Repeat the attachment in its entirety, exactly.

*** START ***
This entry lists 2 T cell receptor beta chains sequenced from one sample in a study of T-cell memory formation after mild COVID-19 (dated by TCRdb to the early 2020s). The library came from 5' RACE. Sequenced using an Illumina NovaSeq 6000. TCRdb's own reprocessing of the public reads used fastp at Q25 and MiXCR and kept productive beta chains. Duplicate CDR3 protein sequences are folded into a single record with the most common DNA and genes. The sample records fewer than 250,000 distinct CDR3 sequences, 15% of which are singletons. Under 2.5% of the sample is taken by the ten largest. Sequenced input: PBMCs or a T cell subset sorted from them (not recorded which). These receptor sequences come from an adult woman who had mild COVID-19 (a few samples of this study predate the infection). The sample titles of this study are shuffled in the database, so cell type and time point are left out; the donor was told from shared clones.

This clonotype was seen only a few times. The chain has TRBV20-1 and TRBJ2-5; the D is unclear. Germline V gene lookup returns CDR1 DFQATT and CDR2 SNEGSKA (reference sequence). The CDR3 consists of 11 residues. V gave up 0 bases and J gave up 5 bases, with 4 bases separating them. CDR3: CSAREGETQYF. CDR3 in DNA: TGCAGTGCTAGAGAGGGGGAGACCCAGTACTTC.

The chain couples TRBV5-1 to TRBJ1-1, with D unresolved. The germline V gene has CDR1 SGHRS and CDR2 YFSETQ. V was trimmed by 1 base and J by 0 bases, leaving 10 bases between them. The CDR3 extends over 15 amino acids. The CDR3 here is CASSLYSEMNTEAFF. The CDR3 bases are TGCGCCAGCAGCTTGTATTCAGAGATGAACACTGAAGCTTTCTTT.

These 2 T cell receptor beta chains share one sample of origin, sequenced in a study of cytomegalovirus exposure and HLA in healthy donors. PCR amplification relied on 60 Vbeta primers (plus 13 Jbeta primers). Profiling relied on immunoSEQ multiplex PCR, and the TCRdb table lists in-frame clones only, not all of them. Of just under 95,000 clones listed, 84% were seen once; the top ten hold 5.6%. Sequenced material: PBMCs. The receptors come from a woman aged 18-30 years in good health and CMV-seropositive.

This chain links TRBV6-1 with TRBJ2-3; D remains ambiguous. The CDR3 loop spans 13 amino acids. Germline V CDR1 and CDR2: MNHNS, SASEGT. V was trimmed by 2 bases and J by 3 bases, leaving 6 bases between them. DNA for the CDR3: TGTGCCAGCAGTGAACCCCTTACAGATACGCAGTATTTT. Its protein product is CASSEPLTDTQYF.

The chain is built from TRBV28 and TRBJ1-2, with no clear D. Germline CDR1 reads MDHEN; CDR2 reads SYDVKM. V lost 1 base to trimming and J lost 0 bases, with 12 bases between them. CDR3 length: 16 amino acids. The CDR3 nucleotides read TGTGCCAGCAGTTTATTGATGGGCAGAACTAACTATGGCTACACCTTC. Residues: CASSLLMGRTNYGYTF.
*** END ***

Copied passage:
This entry lists 2 T cell receptor beta chains sequenced from one sample in a study of T-cell memory formation after mild COVID-19 (dated by TCRdb to the early 2020s). The library came from 5' RACE. Sequenced using an Illumina NovaSeq 6000. TCRdb's own reprocessing of the public reads used fastp at Q25 and MiXCR and kept productive beta chains. Duplicate CDR3 protein sequences are folded into a single record with the most common DNA and genes. The sample records fewer than 250,000 distinct CDR3 sequences, 15% of which are singletons. Under 2.5% of the sample is taken by the ten largest. Sequenced input: PBMCs or a T cell subset sorted from them (not recorded which). These receptor sequences come from an adult woman who had mild COVID-19 (a few samples of this study predate the infection). The sample titles of this study are shuffled in the database, so cell type and time point are left out; the donor was told from shared clones.

This clonotype was seen only a few times. The chain has TRBV20-1 and TRBJ2-5; the D is unclear. Germline V gene lookup returns CDR1 DFQATT and CDR2 SNEGSKA (reference sequence). The CDR3 consists of 11 residues. V gave up 0 bases and J gave up 5 bases, with 4 bases separating them. CDR3: CSAREGETQYF. CDR3 in DNA: TGCAGTGCTAGAGAGGGGGAGACCCAGTACTTC.

The chain couples TRBV5-1 to TRBJ1-1, with D unresolved. The germline V gene has CDR1 SGHRS and CDR2 YFSETQ. V was trimmed by 1 base and J by 0 bases, leaving 10 bases between them. The CDR3 extends over 15 amino acids. The CDR3 here is CASSLYSEMNTEAFF. The CDR3 bases are TGCGCCAGCAGCTTGTATTCAGAGATGAACACTGAAGCTTTCTTT.

These 2 T cell receptor beta chains share one sample of origin, sequenced in a study of cytomegalovirus exposure and HLA in healthy donors. PCR amplification relied on 60 Vbeta primers (plus 13 Jbeta primers). Profiling relied on immunoSEQ multiplex PCR, and the TCRdb table lists in-frame clones only, not all of them. Of just under 95,000 clones listed, 84% were seen once; the top ten hold 5.6%. Sequenced material: PBMCs. The receptors come from a woman aged 18-30 years in good health and CMV-seropositive.

This chain links TRBV6-1 with TRBJ2-3; D remains ambiguous. The CDR3 loop spans 13 amino acids. Germline V CDR1 and CDR2: MNHNS, SASEGT. V was trimmed by 2 bases and J by 3 bases, leaving 6 bases between them. DNA for the CDR3: TGTGCCAGCAGTGAACCCCTTACAGATACGCAGTATTTT. Its protein product is CASSEPLTDTQYF.

The chain is built from TRBV28 and TRBJ1-2, with no clear D. Germline CDR1 reads MDHEN; CDR2 reads SYDVKM. V lost 1 base to trimming and J lost 0 bases, with 12 bases between them. CDR3 length: 16 amino acids. The CDR3 nucleotides read TGTGCCAGCAGTTTATTGATGGGCAGAACTAACTATGGCTACACCTTC. Residues: CASSLLMGRTNYGYTF.